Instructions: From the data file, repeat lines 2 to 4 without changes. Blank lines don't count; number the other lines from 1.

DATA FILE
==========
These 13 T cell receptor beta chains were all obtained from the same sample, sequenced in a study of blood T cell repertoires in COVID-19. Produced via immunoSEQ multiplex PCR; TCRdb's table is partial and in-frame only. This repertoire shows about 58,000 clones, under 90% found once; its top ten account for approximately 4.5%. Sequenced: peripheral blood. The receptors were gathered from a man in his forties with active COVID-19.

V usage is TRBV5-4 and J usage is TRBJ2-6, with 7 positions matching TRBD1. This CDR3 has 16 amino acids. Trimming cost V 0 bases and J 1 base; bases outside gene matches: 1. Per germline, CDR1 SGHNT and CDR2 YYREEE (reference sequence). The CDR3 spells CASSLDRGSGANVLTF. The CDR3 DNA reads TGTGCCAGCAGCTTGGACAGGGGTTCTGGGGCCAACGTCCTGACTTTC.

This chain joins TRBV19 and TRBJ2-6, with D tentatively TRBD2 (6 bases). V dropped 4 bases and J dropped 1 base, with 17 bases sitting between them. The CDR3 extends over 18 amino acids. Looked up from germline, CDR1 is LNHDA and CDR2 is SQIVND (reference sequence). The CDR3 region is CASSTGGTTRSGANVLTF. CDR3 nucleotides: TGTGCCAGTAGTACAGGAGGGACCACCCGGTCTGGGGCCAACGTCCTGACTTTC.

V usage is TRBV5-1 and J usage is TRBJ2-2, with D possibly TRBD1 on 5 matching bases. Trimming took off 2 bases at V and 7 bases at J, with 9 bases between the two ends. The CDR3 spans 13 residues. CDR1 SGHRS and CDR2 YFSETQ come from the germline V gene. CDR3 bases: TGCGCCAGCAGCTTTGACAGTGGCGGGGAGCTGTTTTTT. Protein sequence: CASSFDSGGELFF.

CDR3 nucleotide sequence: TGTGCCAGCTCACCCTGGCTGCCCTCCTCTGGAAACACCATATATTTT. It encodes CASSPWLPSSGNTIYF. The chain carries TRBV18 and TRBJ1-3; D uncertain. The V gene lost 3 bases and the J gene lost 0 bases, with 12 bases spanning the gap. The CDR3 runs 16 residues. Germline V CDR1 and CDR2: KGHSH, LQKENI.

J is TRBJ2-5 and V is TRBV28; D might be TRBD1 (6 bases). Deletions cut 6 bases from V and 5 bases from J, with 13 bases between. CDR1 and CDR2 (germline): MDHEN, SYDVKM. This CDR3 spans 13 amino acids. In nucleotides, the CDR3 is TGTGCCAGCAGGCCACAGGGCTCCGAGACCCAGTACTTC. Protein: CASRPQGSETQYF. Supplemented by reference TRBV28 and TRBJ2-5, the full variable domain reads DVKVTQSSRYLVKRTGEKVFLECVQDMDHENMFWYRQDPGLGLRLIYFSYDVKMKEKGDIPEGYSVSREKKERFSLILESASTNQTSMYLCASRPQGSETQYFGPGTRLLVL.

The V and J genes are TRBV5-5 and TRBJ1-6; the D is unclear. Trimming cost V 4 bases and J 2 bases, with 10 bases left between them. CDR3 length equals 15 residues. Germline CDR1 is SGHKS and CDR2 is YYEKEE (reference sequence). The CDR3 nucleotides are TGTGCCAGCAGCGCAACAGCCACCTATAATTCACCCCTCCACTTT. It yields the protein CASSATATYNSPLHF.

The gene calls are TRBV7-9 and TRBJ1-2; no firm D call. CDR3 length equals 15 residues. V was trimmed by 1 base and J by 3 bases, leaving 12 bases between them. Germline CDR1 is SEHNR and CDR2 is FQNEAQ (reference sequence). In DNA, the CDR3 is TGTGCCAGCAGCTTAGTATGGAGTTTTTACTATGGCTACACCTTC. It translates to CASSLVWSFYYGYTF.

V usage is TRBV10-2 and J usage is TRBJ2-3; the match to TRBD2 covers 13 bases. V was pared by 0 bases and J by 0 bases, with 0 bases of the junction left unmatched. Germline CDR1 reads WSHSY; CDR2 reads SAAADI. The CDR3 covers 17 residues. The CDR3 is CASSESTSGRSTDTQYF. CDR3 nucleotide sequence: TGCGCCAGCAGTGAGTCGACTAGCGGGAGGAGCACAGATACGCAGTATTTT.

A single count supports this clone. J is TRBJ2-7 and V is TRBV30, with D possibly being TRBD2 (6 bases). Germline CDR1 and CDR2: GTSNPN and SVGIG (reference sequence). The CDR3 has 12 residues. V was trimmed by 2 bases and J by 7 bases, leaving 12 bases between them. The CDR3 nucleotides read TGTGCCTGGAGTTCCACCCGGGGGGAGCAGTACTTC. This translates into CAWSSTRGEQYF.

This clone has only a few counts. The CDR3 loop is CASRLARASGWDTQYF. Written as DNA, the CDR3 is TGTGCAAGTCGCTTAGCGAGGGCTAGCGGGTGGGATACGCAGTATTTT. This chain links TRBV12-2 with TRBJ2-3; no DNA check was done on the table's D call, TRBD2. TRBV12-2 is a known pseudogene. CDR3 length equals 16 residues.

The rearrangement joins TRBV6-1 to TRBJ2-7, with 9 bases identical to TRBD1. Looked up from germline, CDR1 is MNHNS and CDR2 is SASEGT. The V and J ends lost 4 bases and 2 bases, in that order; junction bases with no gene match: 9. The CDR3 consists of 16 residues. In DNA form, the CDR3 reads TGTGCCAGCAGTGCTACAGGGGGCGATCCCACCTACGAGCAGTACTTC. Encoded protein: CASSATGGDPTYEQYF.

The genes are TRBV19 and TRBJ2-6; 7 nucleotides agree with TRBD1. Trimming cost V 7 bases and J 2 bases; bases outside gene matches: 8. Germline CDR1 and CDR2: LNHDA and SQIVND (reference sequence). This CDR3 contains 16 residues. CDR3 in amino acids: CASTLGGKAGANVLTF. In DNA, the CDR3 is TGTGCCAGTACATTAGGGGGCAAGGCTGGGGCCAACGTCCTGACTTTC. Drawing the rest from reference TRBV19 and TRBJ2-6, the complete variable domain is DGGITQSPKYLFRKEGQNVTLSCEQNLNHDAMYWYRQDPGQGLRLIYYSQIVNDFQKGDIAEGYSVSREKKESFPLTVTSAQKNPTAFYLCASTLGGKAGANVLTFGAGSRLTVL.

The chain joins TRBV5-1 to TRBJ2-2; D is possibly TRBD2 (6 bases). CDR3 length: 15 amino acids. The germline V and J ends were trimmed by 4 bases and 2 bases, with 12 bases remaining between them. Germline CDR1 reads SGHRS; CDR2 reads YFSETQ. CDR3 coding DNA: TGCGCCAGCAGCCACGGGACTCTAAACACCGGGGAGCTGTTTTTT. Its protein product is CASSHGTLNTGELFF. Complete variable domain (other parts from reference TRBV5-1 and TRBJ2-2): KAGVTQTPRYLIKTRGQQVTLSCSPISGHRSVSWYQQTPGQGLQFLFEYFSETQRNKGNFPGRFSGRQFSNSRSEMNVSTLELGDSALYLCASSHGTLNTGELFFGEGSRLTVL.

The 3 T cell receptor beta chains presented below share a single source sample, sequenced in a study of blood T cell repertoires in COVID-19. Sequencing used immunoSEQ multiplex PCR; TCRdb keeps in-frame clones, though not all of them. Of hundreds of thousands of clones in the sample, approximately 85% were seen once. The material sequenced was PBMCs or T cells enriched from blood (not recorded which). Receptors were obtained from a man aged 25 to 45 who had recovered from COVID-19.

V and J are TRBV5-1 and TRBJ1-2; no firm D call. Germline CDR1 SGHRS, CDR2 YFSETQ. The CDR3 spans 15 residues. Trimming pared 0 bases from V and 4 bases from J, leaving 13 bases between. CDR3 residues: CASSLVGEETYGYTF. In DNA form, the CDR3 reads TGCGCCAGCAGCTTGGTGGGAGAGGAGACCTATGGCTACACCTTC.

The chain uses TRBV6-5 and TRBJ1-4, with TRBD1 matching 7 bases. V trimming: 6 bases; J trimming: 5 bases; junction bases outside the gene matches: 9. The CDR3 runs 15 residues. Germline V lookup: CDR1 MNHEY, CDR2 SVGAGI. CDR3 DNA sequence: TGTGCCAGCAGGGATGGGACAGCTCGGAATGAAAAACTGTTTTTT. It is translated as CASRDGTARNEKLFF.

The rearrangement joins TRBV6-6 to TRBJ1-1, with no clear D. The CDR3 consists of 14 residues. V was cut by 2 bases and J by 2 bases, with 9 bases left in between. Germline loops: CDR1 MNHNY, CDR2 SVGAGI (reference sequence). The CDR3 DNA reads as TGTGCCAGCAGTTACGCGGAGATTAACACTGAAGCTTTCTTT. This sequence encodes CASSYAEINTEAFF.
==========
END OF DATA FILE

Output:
V usage is TRBV5-4 and J usage is TRBJ2-6, with 7 positions matching TRBD1. This CDR3 has 16 amino acids. Trimming cost V 0 bases and J 1 base; bases outside gene matches: 1. Per germline, CDR1 SGHNT and CDR2 YYREEE (reference sequence). The CDR3 spells CASSLDRGSGANVLTF. The CDR3 DNA reads TGTGCCAGCAGCTTGGACAGGGGTTCTGGGGCCAACGTCCTGACTTTC.

This chain joins TRBV19 and TRBJ2-6, with D tentatively TRBD2 (6 bases). V dropped 4 bases and J dropped 1 base, with 17 bases sitting between them. The CDR3 extends over 18 amino acids. Looked up from germline, CDR1 is LNHDA and CDR2 is SQIVND (reference sequence). The CDR3 region is CASSTGGTTRSGANVLTF. CDR3 nucleotides: TGTGCCAGTAGTACAGGAGGGACCACCCGGTCTGGGGCCAACGTCCTGACTTTC.

V usage is TRBV5-1 and J usage is TRBJ2-2, with D possibly TRBD1 on 5 matching bases. Trimming took off 2 bases at V and 7 bases at J, with 9 bases between the two ends. The CDR3 spans 13 residues. CDR1 SGHRS and CDR2 YFSETQ come from the germline V gene. CDR3 bases: TGCGCCAGCAGCTTTGACAGTGGCGGGGAGCTGTTTTTT. Protein sequence: CASSFDSGGELFF.